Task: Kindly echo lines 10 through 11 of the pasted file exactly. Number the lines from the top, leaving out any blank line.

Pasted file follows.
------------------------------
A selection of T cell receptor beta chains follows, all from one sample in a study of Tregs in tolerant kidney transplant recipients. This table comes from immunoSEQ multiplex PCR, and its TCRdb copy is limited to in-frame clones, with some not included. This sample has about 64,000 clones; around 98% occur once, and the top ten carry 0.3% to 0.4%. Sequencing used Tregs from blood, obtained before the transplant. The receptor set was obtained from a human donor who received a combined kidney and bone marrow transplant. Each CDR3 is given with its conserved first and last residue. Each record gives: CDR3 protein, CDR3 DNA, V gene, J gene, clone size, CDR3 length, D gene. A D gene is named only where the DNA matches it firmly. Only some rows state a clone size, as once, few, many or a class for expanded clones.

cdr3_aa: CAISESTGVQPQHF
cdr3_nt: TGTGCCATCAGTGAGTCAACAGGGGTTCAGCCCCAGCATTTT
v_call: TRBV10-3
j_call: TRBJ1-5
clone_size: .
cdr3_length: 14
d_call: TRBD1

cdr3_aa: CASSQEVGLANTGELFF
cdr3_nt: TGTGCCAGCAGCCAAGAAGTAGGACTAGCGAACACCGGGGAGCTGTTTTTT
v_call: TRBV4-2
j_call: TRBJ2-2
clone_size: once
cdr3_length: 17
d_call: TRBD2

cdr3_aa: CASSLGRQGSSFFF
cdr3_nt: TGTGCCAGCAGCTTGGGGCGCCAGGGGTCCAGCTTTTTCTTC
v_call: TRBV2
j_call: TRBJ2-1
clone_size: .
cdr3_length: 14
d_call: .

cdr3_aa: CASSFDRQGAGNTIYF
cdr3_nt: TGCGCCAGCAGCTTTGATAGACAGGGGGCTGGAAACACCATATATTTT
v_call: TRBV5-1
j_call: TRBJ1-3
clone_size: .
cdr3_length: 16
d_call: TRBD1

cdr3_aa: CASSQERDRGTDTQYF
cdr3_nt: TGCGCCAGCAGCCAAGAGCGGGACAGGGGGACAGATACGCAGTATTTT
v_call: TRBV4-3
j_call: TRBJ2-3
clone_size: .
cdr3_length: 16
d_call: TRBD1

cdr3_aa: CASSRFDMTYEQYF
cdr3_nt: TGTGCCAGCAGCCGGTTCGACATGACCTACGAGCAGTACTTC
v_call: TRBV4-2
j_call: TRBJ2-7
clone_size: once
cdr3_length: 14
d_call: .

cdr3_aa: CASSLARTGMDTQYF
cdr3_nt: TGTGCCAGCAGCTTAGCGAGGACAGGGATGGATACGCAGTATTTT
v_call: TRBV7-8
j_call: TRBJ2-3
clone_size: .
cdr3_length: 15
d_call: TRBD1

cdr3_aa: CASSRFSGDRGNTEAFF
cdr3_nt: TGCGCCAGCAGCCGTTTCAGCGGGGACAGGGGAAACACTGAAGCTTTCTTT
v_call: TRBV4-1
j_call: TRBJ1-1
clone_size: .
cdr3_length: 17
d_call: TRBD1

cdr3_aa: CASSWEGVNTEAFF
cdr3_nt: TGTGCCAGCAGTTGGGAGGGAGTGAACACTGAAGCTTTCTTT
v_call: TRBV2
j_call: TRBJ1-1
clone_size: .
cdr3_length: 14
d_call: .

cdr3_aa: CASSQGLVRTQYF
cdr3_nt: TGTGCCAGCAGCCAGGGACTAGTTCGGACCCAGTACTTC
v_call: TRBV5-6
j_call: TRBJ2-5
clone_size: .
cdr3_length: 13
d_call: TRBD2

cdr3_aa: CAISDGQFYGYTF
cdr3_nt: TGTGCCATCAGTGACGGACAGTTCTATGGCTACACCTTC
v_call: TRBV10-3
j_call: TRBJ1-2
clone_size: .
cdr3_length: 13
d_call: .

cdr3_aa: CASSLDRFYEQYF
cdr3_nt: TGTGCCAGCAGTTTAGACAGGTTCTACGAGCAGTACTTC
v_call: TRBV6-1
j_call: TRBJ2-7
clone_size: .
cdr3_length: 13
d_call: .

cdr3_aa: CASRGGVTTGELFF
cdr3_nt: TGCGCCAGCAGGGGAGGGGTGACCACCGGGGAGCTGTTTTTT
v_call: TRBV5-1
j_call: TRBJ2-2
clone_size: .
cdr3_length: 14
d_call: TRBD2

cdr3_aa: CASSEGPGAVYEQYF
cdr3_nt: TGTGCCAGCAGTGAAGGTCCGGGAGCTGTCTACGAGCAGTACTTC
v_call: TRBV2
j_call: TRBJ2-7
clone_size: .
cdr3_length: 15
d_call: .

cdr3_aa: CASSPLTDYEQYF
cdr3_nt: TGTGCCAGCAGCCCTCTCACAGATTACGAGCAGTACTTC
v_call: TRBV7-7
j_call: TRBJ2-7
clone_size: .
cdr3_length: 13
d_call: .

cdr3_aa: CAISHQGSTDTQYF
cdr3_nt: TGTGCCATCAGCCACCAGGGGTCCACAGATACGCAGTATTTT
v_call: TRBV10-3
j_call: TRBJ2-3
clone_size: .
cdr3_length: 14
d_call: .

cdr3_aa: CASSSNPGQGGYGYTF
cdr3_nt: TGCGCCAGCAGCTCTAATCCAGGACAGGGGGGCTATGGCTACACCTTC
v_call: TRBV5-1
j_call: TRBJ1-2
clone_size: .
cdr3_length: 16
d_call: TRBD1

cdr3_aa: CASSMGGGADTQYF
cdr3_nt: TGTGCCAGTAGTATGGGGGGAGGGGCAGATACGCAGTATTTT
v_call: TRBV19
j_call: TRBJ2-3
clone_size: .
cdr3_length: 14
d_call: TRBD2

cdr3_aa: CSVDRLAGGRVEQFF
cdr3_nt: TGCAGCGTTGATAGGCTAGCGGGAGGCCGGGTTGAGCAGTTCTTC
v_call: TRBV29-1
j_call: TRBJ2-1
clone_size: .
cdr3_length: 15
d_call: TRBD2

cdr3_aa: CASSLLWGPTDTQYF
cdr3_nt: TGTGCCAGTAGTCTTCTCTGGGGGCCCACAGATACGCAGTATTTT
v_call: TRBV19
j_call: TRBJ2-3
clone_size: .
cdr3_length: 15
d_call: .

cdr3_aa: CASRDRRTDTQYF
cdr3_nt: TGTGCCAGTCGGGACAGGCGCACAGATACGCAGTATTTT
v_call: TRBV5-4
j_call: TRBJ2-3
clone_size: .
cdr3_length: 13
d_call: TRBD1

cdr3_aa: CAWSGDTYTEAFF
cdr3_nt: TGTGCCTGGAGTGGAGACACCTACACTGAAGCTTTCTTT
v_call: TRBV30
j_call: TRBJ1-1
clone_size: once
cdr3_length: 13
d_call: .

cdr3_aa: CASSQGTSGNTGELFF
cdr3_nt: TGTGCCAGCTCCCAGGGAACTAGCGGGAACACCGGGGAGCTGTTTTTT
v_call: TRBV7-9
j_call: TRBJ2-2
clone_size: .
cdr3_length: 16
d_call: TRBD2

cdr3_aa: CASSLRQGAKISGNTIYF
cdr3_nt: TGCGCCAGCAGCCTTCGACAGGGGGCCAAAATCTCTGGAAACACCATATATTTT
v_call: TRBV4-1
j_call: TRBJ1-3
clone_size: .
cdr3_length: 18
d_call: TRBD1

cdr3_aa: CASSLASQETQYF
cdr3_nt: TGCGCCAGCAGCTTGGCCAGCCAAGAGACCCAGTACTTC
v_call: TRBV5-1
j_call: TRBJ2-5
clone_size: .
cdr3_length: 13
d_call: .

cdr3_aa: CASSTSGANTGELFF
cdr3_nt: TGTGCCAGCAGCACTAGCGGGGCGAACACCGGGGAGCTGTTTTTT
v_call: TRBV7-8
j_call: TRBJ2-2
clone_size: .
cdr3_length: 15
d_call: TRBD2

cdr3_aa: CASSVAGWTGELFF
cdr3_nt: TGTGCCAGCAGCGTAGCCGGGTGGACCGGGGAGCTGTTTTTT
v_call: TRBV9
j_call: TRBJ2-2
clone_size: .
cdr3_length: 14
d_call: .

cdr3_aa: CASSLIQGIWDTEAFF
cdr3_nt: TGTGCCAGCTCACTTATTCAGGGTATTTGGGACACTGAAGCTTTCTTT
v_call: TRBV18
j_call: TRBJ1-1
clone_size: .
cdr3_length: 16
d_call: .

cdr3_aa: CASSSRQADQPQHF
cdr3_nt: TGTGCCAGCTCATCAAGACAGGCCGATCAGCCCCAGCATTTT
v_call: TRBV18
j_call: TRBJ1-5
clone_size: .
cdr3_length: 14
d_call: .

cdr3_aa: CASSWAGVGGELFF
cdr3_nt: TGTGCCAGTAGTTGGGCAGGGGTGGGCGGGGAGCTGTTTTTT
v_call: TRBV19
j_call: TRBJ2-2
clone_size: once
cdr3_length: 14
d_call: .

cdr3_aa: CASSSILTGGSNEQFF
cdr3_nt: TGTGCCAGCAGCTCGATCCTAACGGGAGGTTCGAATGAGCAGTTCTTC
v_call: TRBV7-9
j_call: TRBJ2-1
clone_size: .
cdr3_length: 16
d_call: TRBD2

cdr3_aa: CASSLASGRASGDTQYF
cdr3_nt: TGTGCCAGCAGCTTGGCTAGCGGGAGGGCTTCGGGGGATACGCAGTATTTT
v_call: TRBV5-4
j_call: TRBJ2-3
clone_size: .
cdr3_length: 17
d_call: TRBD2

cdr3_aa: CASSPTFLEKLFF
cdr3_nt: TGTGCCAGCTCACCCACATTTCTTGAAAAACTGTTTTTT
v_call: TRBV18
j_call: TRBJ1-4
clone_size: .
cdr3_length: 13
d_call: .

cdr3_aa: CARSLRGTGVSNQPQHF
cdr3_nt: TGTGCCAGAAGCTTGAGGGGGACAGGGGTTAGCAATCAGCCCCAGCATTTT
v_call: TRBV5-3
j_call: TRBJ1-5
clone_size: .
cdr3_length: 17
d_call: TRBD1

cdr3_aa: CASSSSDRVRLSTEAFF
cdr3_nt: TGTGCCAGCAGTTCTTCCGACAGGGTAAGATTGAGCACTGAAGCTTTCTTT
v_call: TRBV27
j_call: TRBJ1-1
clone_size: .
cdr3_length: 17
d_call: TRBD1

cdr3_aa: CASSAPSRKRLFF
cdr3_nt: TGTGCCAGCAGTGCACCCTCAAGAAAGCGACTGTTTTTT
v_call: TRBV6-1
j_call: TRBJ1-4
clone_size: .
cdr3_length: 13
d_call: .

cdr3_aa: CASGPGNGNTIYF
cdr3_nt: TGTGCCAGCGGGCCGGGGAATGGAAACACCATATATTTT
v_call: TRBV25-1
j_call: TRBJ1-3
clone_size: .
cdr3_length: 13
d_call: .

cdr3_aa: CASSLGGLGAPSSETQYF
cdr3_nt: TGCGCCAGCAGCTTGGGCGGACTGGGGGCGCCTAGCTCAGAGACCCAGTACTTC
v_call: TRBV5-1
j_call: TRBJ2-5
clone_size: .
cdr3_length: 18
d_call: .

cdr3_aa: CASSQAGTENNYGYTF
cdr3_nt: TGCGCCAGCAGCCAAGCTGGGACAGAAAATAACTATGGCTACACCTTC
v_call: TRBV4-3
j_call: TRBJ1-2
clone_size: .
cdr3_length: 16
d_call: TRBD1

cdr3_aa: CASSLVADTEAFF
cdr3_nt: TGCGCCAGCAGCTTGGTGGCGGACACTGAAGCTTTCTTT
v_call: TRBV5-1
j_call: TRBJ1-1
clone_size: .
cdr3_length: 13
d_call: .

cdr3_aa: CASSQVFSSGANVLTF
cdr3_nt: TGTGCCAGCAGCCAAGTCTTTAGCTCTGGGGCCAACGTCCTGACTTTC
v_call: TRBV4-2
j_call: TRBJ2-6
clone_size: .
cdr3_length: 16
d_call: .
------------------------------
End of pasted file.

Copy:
cdr3_nt: TGTGCCAGCAGCCAAGAAGTAGGACTAGCGAACACCGGGGAGCTGTTTTTT
v_call: TRBV4-2